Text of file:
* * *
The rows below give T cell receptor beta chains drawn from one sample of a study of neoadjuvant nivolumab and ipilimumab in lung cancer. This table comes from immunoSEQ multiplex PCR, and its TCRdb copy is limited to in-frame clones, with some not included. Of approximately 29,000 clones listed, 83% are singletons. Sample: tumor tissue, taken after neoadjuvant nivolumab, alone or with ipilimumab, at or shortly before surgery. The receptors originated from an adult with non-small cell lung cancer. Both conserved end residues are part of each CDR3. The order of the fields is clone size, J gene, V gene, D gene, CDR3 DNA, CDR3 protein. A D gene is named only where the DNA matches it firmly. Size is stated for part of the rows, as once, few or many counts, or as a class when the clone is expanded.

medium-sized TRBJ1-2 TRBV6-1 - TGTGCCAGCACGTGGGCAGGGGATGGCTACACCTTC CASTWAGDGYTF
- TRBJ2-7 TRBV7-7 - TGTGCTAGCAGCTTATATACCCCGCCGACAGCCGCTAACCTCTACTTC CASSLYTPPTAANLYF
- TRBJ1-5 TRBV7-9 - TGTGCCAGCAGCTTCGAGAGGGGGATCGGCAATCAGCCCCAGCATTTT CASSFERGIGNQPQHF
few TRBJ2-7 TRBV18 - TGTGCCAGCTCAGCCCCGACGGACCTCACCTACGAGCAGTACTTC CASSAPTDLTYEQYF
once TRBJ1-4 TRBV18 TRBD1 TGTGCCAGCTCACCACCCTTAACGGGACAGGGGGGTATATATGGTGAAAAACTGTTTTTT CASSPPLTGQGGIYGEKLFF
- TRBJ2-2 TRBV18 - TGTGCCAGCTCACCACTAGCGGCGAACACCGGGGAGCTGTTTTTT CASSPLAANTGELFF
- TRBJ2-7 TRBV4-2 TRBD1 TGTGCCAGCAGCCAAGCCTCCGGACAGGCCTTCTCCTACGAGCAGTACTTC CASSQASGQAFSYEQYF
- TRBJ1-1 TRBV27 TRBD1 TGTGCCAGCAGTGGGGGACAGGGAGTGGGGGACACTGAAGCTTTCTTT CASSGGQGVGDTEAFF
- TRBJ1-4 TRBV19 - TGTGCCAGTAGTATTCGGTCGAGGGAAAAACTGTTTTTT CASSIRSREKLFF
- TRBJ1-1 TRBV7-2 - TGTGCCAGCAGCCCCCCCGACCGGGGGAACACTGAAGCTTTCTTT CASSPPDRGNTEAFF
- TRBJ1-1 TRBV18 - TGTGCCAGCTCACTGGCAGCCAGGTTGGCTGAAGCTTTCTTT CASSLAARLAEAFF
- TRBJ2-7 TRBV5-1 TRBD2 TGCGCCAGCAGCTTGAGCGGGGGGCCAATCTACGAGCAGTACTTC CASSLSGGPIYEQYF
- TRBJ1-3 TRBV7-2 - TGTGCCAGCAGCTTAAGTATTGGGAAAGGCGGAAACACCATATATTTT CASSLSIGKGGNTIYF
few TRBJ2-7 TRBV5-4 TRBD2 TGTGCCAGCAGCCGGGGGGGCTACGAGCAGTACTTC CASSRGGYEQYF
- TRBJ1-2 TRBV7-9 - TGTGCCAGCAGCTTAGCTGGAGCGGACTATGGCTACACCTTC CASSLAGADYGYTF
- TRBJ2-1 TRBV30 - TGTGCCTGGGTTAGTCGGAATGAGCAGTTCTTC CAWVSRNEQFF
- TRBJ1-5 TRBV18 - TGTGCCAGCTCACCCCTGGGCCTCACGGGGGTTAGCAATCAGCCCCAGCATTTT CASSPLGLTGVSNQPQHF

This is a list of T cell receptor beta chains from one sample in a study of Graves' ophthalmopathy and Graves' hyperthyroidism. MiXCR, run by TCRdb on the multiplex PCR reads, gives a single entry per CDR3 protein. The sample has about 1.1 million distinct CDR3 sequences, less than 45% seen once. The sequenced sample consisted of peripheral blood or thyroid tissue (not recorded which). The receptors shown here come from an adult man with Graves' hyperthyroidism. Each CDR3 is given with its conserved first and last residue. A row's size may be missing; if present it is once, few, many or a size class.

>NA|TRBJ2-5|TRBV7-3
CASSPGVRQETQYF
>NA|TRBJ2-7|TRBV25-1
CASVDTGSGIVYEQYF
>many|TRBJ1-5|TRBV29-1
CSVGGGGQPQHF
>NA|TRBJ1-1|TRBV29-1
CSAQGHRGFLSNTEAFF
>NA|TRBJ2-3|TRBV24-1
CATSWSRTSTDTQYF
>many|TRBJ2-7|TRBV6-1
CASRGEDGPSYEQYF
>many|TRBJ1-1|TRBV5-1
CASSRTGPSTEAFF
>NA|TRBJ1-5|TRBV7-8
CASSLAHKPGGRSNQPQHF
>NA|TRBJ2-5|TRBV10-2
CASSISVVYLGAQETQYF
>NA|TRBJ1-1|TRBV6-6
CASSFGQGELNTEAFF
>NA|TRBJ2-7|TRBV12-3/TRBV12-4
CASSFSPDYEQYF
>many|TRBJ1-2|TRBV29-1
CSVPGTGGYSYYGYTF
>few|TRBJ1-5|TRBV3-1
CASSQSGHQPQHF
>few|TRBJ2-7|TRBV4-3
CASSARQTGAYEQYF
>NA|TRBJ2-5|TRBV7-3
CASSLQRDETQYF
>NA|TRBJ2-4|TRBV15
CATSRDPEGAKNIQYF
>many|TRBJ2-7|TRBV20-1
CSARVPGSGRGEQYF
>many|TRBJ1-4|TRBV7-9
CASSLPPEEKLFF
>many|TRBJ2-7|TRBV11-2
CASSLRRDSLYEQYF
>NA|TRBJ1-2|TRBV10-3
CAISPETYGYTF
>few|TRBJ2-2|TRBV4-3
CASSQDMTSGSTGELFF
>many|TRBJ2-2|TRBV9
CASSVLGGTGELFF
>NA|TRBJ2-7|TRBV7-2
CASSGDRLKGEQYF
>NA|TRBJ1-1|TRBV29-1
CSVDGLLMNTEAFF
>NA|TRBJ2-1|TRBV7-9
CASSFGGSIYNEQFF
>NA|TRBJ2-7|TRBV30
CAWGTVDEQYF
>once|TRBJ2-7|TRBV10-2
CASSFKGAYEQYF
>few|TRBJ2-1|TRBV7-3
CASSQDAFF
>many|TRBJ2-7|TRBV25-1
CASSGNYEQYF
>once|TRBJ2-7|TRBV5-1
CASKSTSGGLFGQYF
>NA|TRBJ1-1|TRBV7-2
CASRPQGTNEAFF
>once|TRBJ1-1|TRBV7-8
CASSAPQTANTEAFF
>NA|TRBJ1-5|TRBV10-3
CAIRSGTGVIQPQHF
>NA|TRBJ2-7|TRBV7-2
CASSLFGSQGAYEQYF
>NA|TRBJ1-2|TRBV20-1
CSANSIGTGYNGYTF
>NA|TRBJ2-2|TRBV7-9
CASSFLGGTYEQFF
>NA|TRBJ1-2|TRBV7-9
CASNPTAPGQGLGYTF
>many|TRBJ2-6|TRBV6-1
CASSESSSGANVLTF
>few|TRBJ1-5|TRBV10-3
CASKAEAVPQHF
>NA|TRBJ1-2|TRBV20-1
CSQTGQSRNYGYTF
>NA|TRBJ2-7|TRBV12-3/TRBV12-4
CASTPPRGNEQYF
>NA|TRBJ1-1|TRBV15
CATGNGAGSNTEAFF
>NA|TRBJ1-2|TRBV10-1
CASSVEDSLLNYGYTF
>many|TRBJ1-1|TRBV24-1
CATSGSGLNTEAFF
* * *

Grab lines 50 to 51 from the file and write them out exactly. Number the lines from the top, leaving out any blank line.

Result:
>NA|TRBJ2-4|TRBV15
CATSRDPEGAKNIQYF